Those of you looking for quiet vinyl will have to settle for the sound of other pressings and Heavy Vinyl reissues, purchased elsewhere of course as we have no interest in selling records that don’t have the vintage analog magic of these wonderful recordings.
If you want to make the trade-off between bad sound and quiet surfaces with whatever Heavy Vinyl pressing might be available, well, that’s certainly your prerogative, but we can’t imagine losing what’s good about this music — the size, the energy, the presence, the clarity, the weight — just to hear it with less background noise.
Don’t Worry Baby
A Matter Of Time
Our Last Night
I Got Loaded
I Got To Let You Know
Lil’ King Of Everything
Will The Wolf Survive?
AMG 4 1/2 Star Review
Los Lobos spent years playing parties, wedding receptions, restaurants, bars, and anyplace else where someone might pay them for a gig before landing a deal with Slash Records, and their first full-length album for the label, How Will the Wolf Survive?, is the work of a band that had learned how to play something for everyone while still maintaining their own musical personality in the process.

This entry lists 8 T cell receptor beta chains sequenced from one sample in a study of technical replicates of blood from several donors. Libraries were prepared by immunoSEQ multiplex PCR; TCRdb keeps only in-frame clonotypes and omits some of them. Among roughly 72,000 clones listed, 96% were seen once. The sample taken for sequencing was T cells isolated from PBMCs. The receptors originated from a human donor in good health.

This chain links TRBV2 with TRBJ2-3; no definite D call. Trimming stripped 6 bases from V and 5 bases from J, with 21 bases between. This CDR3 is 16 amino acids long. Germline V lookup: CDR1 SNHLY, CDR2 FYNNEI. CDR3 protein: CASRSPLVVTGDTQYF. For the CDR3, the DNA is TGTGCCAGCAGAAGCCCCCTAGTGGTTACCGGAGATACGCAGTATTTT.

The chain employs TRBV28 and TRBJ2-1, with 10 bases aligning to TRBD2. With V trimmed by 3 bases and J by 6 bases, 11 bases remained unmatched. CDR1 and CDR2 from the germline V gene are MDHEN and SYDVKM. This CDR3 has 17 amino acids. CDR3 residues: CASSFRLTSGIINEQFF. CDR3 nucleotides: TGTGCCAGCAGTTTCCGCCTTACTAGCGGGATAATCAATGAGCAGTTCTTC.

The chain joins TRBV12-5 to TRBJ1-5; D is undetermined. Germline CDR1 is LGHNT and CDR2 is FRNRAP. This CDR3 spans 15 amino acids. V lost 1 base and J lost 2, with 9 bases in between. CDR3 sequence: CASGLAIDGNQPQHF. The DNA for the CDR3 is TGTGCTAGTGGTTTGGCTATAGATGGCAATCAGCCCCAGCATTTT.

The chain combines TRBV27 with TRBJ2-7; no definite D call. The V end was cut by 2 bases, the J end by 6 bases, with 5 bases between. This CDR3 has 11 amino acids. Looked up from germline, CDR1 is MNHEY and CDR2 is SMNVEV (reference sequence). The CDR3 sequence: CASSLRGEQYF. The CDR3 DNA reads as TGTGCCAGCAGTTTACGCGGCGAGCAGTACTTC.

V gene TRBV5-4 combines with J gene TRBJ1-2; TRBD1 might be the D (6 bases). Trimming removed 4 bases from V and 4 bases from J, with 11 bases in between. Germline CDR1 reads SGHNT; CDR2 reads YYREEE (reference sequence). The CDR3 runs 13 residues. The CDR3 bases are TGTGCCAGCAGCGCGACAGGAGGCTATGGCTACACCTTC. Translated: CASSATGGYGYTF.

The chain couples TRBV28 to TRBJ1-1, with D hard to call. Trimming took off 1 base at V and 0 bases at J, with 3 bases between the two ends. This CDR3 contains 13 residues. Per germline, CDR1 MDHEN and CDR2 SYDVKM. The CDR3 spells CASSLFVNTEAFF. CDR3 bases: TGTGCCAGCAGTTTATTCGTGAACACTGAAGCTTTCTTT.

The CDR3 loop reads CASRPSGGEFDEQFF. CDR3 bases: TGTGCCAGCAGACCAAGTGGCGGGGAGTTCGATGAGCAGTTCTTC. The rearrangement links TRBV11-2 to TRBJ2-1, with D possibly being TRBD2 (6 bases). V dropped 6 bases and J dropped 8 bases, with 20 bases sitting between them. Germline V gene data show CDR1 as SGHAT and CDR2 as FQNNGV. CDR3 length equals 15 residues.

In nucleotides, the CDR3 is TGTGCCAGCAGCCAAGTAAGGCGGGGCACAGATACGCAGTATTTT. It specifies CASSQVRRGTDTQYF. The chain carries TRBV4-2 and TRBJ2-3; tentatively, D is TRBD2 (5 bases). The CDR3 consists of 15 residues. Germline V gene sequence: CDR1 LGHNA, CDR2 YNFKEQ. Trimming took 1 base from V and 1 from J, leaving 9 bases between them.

How Will the Wolf Survive? swings back and forth from straight-ahead rock (“Don’t Worry Baby”) and potent R&B grooves (“I Got Loaded”) to country-accented blues ballads (“A Matter of Time”) and Mexican traditional numbers (“Serenata Nortena”), with the band’s exemplary taste, musical smarts, and road-tested maturity in evidence on every cut.
While rarely flashy, even a casual listen offers all the proof you might need that Los Lobos were a band of world-class musicians, with David Hidalgo’s guitar work especially impressive throughout. Just as importantly, How Will the Wolf Survive? was the first album where Los Lobos showed how much they had to say as songwriters, especially on “A Matter of Time” and the title cut, two songs that offered a moving and compassionate look at the lives of illegal aliens in America. On …And a Time to Dance, Los Lobos showed the world that they were a great dance band, but How Will the Wolf Survive? showed they were a great dance band, and a lot more besides.